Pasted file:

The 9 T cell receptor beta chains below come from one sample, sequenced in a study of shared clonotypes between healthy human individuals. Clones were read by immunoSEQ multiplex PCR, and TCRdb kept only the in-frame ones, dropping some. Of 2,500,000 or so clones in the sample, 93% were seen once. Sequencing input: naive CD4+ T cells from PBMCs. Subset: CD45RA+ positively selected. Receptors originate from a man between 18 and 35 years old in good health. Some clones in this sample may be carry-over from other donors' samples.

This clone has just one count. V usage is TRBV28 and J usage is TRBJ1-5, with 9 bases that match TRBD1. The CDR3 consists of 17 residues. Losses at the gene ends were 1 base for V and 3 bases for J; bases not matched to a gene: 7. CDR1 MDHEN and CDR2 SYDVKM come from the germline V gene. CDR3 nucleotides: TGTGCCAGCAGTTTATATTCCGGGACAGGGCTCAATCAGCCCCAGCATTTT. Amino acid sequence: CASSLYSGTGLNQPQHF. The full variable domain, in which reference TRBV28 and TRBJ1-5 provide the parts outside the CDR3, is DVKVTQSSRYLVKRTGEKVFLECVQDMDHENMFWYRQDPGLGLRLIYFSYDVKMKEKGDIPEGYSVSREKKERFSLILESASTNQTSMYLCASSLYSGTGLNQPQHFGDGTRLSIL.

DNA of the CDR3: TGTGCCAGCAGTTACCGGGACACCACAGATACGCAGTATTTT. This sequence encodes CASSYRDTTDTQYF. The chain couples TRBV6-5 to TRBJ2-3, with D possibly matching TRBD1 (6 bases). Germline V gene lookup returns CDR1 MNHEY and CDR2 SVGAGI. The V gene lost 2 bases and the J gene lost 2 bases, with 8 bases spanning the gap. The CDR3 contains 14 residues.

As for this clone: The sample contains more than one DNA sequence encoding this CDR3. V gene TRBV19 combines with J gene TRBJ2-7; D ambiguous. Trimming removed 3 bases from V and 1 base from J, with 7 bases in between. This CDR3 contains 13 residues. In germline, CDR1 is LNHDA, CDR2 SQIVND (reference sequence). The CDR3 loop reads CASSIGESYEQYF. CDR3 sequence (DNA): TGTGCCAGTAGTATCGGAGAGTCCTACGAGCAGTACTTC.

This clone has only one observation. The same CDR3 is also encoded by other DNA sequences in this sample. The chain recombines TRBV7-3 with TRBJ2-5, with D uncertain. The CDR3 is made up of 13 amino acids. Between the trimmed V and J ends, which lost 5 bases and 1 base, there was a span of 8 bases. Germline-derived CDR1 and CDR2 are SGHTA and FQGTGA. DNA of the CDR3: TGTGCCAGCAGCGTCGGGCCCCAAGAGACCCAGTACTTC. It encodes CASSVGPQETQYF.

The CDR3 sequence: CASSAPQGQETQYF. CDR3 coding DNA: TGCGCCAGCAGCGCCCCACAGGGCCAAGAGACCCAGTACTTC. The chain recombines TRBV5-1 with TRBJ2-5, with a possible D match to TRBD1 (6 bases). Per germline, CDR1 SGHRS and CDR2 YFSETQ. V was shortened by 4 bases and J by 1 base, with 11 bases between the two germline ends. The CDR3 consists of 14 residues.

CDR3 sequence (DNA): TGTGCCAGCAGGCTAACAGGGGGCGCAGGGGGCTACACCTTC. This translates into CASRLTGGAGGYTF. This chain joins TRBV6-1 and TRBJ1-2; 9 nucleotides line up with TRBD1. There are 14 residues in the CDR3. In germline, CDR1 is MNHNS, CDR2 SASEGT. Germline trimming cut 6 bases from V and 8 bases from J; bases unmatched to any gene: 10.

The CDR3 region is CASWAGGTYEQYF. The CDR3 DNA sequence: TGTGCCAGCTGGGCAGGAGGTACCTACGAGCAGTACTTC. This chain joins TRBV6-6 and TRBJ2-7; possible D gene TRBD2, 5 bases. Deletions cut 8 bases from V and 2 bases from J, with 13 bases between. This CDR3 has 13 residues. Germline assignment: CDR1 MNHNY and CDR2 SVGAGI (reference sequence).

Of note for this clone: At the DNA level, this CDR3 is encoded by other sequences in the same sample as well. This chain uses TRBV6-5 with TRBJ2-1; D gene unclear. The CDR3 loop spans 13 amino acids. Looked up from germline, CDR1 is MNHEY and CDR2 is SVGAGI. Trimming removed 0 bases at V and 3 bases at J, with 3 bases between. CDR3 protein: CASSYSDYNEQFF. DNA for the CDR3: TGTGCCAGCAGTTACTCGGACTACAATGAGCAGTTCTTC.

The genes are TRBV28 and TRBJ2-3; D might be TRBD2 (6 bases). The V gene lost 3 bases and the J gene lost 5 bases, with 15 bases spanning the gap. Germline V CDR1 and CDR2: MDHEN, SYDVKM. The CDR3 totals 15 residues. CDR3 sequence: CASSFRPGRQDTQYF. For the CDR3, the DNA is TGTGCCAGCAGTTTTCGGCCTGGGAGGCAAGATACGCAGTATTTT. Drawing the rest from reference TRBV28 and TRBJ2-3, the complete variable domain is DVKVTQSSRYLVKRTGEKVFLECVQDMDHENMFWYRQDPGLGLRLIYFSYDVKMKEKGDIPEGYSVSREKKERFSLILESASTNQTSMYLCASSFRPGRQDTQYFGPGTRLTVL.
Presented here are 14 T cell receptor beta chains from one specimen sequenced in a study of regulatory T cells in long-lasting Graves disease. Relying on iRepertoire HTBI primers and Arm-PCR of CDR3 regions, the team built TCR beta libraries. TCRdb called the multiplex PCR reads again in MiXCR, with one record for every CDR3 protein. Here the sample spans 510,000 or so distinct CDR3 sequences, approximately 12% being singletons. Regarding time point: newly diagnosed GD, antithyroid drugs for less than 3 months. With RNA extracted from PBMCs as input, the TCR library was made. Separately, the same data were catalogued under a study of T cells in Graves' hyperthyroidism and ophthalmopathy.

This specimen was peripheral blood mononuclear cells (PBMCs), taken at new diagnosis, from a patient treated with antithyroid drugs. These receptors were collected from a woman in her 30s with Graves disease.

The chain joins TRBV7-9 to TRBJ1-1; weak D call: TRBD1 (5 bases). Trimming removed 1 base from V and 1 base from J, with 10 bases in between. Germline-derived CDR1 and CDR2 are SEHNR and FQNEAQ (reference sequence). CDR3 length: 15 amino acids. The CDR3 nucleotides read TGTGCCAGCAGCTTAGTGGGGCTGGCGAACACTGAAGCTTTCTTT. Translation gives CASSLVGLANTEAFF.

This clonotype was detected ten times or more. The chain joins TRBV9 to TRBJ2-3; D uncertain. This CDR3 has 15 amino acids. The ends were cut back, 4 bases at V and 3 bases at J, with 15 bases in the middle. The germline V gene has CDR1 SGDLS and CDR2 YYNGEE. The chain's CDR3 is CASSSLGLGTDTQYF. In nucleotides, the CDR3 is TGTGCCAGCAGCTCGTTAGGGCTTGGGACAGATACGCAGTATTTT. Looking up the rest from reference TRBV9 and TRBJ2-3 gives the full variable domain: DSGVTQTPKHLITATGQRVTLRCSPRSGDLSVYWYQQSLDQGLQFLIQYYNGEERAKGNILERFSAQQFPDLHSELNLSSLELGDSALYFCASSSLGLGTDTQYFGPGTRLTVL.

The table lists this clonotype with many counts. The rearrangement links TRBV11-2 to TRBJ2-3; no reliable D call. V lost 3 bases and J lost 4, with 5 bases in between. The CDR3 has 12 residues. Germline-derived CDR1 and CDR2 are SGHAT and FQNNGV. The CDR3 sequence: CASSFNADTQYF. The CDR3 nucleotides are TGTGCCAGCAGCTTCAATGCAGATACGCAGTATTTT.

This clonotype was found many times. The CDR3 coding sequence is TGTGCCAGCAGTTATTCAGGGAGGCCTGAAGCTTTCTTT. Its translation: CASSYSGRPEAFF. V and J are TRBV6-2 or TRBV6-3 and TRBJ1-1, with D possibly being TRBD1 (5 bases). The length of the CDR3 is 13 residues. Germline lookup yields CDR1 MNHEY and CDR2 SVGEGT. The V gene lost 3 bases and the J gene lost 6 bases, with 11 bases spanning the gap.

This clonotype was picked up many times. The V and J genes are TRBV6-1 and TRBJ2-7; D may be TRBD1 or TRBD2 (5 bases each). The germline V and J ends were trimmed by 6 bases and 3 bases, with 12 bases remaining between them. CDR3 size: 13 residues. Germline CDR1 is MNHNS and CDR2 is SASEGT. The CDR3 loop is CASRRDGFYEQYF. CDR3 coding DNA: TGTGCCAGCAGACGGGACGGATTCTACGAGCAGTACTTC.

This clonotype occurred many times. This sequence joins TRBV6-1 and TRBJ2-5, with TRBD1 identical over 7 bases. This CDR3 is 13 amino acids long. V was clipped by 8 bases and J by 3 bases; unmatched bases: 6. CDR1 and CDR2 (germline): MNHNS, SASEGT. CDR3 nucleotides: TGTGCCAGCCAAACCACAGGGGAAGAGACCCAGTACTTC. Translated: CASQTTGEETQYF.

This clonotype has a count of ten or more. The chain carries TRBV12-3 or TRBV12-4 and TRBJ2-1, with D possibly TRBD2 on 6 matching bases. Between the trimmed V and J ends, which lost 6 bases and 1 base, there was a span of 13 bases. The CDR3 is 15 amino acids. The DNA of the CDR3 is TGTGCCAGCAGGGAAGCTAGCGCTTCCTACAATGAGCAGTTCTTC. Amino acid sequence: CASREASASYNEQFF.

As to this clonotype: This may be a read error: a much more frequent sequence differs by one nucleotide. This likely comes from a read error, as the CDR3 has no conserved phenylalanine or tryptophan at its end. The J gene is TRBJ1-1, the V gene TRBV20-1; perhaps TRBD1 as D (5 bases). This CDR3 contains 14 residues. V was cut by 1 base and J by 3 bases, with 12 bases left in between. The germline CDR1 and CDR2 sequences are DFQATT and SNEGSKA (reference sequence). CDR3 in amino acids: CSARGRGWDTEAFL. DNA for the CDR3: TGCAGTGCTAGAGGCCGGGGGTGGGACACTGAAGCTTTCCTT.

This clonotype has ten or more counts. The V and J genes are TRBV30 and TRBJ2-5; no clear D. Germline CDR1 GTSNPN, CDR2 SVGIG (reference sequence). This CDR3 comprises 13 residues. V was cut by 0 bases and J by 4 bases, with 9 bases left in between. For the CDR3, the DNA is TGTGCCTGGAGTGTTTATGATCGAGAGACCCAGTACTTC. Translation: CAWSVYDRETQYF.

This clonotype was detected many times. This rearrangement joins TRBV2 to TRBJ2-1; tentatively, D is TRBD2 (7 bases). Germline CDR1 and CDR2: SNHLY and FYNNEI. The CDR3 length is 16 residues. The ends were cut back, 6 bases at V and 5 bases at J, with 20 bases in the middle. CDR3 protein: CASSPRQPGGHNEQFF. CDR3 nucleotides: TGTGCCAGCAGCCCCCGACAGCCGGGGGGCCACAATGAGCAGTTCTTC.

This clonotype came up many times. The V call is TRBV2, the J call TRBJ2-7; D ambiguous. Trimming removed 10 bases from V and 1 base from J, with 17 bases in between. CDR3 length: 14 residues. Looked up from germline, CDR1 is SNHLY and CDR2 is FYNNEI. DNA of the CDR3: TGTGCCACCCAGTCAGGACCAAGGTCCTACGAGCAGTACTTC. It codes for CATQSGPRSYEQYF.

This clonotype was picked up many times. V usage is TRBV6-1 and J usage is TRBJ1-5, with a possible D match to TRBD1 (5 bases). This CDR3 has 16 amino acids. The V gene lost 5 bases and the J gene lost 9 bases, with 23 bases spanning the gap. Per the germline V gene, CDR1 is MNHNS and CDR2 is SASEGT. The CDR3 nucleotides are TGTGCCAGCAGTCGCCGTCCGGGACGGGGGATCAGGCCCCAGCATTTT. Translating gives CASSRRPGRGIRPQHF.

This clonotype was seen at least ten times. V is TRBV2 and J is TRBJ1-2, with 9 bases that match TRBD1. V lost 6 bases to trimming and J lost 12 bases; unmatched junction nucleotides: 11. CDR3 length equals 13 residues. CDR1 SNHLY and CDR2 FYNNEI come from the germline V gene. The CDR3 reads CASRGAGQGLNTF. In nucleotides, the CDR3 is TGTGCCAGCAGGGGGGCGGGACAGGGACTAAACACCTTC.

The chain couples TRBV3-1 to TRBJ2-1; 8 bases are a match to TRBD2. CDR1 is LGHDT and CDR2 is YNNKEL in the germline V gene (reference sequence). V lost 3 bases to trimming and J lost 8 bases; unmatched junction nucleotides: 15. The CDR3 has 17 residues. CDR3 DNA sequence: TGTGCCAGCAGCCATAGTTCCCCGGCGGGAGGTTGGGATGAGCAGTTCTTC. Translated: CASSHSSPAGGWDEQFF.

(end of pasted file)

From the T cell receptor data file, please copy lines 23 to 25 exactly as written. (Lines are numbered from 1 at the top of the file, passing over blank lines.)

This clonotype came up many times. The V call is TRBV2, the J call TRBJ2-7; D ambiguous. Trimming removed 10 bases from V and 1 base from J, with 17 bases in between. CDR3 length: 14 residues. Looked up from germline, CDR1 is SNHLY and CDR2 is FYNNEI. DNA of the CDR3: TGTGCCACCCAGTCAGGACCAAGGTCCTACGAGCAGTACTTC. It codes for CATQSGPRSYEQYF.

This clonotype was picked up many times. V usage is TRBV6-1 and J usage is TRBJ1-5, with a possible D match to TRBD1 (5 bases). This CDR3 has 16 amino acids. The V gene lost 5 bases and the J gene lost 9 bases, with 23 bases spanning the gap. Per the germline V gene, CDR1 is MNHNS and CDR2 is SASEGT. The CDR3 nucleotides are TGTGCCAGCAGTCGCCGTCCGGGACGGGGGATCAGGCCCCAGCATTTT. Translating gives CASSRRPGRGIRPQHF.

This clonotype was seen at least ten times. V is TRBV2 and J is TRBJ1-2, with 9 bases that match TRBD1. V lost 6 bases to trimming and J lost 12 bases; unmatched junction nucleotides: 11. CDR3 length equals 13 residues. CDR1 SNHLY and CDR2 FYNNEI come from the germline V gene. The CDR3 reads CASRGAGQGLNTF. In nucleotides, the CDR3 is TGTGCCAGCAGGGGGGCGGGACAGGGACTAAACACCTTC.